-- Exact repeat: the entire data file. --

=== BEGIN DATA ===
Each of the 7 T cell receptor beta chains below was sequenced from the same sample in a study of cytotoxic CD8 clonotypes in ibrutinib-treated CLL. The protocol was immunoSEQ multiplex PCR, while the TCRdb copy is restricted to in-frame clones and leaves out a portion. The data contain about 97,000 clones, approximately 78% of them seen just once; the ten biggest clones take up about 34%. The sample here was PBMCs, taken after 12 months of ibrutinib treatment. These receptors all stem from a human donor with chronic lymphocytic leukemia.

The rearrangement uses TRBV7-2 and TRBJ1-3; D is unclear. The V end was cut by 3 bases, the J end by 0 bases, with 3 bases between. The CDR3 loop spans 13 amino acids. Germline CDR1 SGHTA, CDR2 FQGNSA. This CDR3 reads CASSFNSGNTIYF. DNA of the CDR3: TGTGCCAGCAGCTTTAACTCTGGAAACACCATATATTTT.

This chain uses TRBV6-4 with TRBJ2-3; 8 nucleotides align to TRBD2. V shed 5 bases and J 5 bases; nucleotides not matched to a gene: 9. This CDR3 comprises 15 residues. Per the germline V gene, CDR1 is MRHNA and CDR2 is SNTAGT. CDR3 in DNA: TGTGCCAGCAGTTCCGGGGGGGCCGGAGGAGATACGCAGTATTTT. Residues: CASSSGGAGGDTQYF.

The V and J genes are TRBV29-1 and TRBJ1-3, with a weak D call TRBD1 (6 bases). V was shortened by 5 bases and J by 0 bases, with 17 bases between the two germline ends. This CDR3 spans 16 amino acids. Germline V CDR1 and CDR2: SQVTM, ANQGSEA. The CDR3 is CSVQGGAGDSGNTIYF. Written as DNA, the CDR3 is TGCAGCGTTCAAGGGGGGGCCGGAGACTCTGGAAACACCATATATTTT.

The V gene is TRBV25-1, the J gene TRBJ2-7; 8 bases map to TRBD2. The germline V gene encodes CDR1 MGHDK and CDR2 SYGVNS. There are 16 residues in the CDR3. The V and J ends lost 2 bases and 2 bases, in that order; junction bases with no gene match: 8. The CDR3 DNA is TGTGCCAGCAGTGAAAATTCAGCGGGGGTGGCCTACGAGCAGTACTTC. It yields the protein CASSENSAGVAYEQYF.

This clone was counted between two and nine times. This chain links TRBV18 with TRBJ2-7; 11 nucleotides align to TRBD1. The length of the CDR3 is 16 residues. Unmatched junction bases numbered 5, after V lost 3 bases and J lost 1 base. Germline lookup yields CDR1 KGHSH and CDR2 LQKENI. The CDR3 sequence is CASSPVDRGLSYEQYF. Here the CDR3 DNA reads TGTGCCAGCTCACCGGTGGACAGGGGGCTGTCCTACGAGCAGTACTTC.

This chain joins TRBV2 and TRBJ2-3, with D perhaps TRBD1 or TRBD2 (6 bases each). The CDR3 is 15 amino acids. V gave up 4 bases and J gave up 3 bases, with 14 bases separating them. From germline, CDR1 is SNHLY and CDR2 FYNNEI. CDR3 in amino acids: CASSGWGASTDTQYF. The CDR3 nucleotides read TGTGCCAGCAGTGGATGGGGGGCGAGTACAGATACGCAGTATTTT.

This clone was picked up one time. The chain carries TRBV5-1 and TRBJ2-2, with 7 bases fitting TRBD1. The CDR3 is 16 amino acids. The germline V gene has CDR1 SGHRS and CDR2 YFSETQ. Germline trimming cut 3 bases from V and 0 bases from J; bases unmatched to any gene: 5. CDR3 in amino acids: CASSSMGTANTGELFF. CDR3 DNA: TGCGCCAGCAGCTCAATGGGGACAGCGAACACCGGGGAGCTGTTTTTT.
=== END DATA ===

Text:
Each of the 7 T cell receptor beta chains below was sequenced from the same sample in a study of cytotoxic CD8 clonotypes in ibrutinib-treated CLL. The protocol was immunoSEQ multiplex PCR, while the TCRdb copy is restricted to in-frame clones and leaves out a portion. The data contain about 97,000 clones, approximately 78% of them seen just once; the ten biggest clones take up about 34%. The sample here was PBMCs, taken after 12 months of ibrutinib treatment. These receptors all stem from a human donor with chronic lymphocytic leukemia.

The rearrangement uses TRBV7-2 and TRBJ1-3; D is unclear. The V end was cut by 3 bases, the J end by 0 bases, with 3 bases between. The CDR3 loop spans 13 amino acids. Germline CDR1 SGHTA, CDR2 FQGNSA. This CDR3 reads CASSFNSGNTIYF. DNA of the CDR3: TGTGCCAGCAGCTTTAACTCTGGAAACACCATATATTTT.

This chain uses TRBV6-4 with TRBJ2-3; 8 nucleotides align to TRBD2. V shed 5 bases and J 5 bases; nucleotides not matched to a gene: 9. This CDR3 comprises 15 residues. Per the germline V gene, CDR1 is MRHNA and CDR2 is SNTAGT. CDR3 in DNA: TGTGCCAGCAGTTCCGGGGGGGCCGGAGGAGATACGCAGTATTTT. Residues: CASSSGGAGGDTQYF.

The V and J genes are TRBV29-1 and TRBJ1-3, with a weak D call TRBD1 (6 bases). V was shortened by 5 bases and J by 0 bases, with 17 bases between the two germline ends. This CDR3 spans 16 amino acids. Germline V CDR1 and CDR2: SQVTM, ANQGSEA. The CDR3 is CSVQGGAGDSGNTIYF. Written as DNA, the CDR3 is TGCAGCGTTCAAGGGGGGGCCGGAGACTCTGGAAACACCATATATTTT.

The V gene is TRBV25-1, the J gene TRBJ2-7; 8 bases map to TRBD2. The germline V gene encodes CDR1 MGHDK and CDR2 SYGVNS. There are 16 residues in the CDR3. The V and J ends lost 2 bases and 2 bases, in that order; junction bases with no gene match: 8. The CDR3 DNA is TGTGCCAGCAGTGAAAATTCAGCGGGGGTGGCCTACGAGCAGTACTTC. It yields the protein CASSENSAGVAYEQYF.

This clone was counted between two and nine times. This chain links TRBV18 with TRBJ2-7; 11 nucleotides align to TRBD1. The length of the CDR3 is 16 residues. Unmatched junction bases numbered 5, after V lost 3 bases and J lost 1 base. Germline lookup yields CDR1 KGHSH and CDR2 LQKENI. The CDR3 sequence is CASSPVDRGLSYEQYF. Here the CDR3 DNA reads TGTGCCAGCTCACCGGTGGACAGGGGGCTGTCCTACGAGCAGTACTTC.

This chain joins TRBV2 and TRBJ2-3, with D perhaps TRBD1 or TRBD2 (6 bases each). The CDR3 is 15 amino acids. V gave up 4 bases and J gave up 3 bases, with 14 bases separating them. From germline, CDR1 is SNHLY and CDR2 FYNNEI. CDR3 in amino acids: CASSGWGASTDTQYF. The CDR3 nucleotides read TGTGCCAGCAGTGGATGGGGGGCGAGTACAGATACGCAGTATTTT.

This clone was picked up one time. The chain carries TRBV5-1 and TRBJ2-2, with 7 bases fitting TRBD1. The CDR3 is 16 amino acids. The germline V gene has CDR1 SGHRS and CDR2 YFSETQ. Germline trimming cut 3 bases from V and 0 bases from J; bases unmatched to any gene: 5. CDR3 in amino acids: CASSSMGTANTGELFF. CDR3 DNA: TGCGCCAGCAGCTCAATGGGGACAGCGAACACCGGGGAGCTGTTTTTT.